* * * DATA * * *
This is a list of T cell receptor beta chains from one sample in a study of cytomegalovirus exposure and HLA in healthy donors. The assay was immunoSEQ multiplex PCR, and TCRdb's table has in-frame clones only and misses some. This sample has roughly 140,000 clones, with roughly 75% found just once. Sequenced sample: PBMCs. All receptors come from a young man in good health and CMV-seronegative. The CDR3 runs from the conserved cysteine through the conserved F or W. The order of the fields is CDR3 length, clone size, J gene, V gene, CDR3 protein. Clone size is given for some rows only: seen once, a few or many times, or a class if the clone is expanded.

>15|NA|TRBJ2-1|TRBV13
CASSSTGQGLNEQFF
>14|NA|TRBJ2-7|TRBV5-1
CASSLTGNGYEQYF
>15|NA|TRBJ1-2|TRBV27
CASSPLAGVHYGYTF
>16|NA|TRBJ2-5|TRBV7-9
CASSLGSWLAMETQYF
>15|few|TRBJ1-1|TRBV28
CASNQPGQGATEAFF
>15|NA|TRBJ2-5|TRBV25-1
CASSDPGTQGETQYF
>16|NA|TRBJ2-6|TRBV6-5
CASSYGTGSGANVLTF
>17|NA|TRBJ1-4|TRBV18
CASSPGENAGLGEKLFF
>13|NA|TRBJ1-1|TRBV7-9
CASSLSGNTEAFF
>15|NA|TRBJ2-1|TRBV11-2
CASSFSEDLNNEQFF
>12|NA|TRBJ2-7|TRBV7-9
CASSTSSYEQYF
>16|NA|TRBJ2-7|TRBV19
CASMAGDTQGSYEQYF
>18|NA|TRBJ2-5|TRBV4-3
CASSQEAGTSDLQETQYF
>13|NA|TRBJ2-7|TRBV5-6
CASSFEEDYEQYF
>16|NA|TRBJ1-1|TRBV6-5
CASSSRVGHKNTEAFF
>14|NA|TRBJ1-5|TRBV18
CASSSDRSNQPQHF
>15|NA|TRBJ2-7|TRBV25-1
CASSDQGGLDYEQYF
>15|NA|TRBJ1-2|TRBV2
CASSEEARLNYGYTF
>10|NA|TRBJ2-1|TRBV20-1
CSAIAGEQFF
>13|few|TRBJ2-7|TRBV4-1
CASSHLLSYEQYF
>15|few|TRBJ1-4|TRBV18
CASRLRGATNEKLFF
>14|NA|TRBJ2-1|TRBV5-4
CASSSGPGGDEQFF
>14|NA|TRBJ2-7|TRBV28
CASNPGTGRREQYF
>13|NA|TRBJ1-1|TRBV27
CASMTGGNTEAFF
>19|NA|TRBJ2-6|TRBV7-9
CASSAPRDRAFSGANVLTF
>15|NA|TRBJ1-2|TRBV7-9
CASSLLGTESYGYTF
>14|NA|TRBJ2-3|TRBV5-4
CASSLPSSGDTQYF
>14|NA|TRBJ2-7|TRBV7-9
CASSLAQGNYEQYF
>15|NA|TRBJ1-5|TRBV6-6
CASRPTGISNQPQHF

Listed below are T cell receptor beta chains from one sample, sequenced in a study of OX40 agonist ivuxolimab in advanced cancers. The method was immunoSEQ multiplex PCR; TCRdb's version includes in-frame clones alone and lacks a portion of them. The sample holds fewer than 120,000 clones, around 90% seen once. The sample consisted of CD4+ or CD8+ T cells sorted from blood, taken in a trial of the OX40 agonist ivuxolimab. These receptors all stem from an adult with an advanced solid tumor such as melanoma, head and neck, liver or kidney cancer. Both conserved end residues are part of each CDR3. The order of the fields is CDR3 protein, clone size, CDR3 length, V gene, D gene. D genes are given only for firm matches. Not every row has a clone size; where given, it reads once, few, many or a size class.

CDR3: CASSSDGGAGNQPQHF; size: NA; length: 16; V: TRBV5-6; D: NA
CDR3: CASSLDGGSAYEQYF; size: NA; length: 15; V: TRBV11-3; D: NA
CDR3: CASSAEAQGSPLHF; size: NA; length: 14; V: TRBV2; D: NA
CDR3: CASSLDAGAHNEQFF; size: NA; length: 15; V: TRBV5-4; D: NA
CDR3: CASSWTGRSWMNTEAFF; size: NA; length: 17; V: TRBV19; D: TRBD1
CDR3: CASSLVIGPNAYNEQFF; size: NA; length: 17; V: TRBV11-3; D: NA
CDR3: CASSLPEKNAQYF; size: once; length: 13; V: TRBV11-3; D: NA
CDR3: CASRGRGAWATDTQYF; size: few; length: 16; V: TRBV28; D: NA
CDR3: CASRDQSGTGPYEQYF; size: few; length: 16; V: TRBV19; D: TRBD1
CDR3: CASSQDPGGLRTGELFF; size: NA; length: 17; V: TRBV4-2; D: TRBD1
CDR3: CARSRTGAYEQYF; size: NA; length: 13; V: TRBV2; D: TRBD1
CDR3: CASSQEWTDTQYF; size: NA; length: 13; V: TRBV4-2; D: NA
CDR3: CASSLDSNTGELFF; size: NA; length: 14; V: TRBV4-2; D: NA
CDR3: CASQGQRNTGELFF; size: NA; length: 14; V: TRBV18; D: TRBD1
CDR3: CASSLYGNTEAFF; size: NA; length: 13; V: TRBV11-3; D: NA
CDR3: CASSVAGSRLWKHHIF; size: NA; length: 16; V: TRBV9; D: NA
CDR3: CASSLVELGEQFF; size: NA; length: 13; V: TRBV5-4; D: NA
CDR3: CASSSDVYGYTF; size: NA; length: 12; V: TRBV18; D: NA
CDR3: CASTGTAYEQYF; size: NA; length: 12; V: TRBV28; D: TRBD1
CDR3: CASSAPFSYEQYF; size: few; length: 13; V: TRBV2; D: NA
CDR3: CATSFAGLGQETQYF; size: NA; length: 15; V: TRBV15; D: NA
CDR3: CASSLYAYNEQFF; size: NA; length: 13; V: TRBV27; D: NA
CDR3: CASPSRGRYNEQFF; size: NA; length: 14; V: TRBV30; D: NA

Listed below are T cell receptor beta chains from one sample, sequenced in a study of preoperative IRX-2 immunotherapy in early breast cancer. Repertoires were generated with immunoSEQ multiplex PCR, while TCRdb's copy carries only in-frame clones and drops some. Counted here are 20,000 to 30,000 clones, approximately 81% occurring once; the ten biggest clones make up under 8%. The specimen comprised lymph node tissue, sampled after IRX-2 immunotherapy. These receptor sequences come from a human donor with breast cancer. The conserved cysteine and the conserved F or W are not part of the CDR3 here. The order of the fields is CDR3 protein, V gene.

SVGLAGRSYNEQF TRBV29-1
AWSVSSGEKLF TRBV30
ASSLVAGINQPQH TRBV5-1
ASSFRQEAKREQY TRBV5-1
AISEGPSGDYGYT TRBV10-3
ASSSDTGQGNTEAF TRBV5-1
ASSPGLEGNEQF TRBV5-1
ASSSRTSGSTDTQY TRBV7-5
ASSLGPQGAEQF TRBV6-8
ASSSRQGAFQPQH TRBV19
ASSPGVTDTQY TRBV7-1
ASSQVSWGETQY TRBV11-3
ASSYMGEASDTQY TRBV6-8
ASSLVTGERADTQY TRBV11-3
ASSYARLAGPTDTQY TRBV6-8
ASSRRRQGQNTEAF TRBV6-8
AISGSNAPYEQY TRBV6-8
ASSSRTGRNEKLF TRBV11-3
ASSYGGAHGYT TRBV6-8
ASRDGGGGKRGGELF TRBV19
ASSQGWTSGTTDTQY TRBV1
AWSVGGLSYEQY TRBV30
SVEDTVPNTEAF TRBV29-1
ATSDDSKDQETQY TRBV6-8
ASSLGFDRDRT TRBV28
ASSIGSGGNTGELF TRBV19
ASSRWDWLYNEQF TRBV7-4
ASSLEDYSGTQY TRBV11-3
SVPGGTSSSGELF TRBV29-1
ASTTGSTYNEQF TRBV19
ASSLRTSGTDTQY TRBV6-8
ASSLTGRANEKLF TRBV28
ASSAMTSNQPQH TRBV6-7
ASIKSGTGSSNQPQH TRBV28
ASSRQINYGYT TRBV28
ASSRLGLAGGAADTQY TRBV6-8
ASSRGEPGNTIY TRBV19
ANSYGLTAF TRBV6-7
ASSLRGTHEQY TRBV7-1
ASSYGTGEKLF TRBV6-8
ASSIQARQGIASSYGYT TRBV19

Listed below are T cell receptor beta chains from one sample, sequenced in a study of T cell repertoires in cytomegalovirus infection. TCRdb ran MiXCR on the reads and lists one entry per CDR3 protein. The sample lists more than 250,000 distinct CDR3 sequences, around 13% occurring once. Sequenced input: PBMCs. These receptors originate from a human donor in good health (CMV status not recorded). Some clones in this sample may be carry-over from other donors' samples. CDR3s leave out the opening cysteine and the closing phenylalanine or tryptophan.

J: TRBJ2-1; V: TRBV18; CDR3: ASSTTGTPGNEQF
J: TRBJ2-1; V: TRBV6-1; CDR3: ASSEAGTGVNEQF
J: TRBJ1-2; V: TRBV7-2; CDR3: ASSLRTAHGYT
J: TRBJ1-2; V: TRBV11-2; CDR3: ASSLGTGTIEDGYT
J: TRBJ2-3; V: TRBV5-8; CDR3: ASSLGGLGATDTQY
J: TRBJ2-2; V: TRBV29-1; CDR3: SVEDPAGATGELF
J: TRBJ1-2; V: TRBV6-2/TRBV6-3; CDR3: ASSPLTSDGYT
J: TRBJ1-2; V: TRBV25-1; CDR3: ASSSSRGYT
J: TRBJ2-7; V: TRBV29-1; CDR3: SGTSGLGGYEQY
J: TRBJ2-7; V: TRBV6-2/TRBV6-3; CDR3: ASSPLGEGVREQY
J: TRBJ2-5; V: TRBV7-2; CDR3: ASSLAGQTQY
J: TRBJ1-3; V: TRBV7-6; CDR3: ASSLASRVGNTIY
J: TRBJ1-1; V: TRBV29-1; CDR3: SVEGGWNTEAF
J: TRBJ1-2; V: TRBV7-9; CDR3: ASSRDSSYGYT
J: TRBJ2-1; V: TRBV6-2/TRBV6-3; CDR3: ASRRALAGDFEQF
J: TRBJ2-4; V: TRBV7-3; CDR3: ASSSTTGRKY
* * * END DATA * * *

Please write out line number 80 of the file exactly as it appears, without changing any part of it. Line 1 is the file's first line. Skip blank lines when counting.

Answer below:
CDR3: CASSAPFSYEQYF; size: few; length: 13; V: TRBV2; D: NA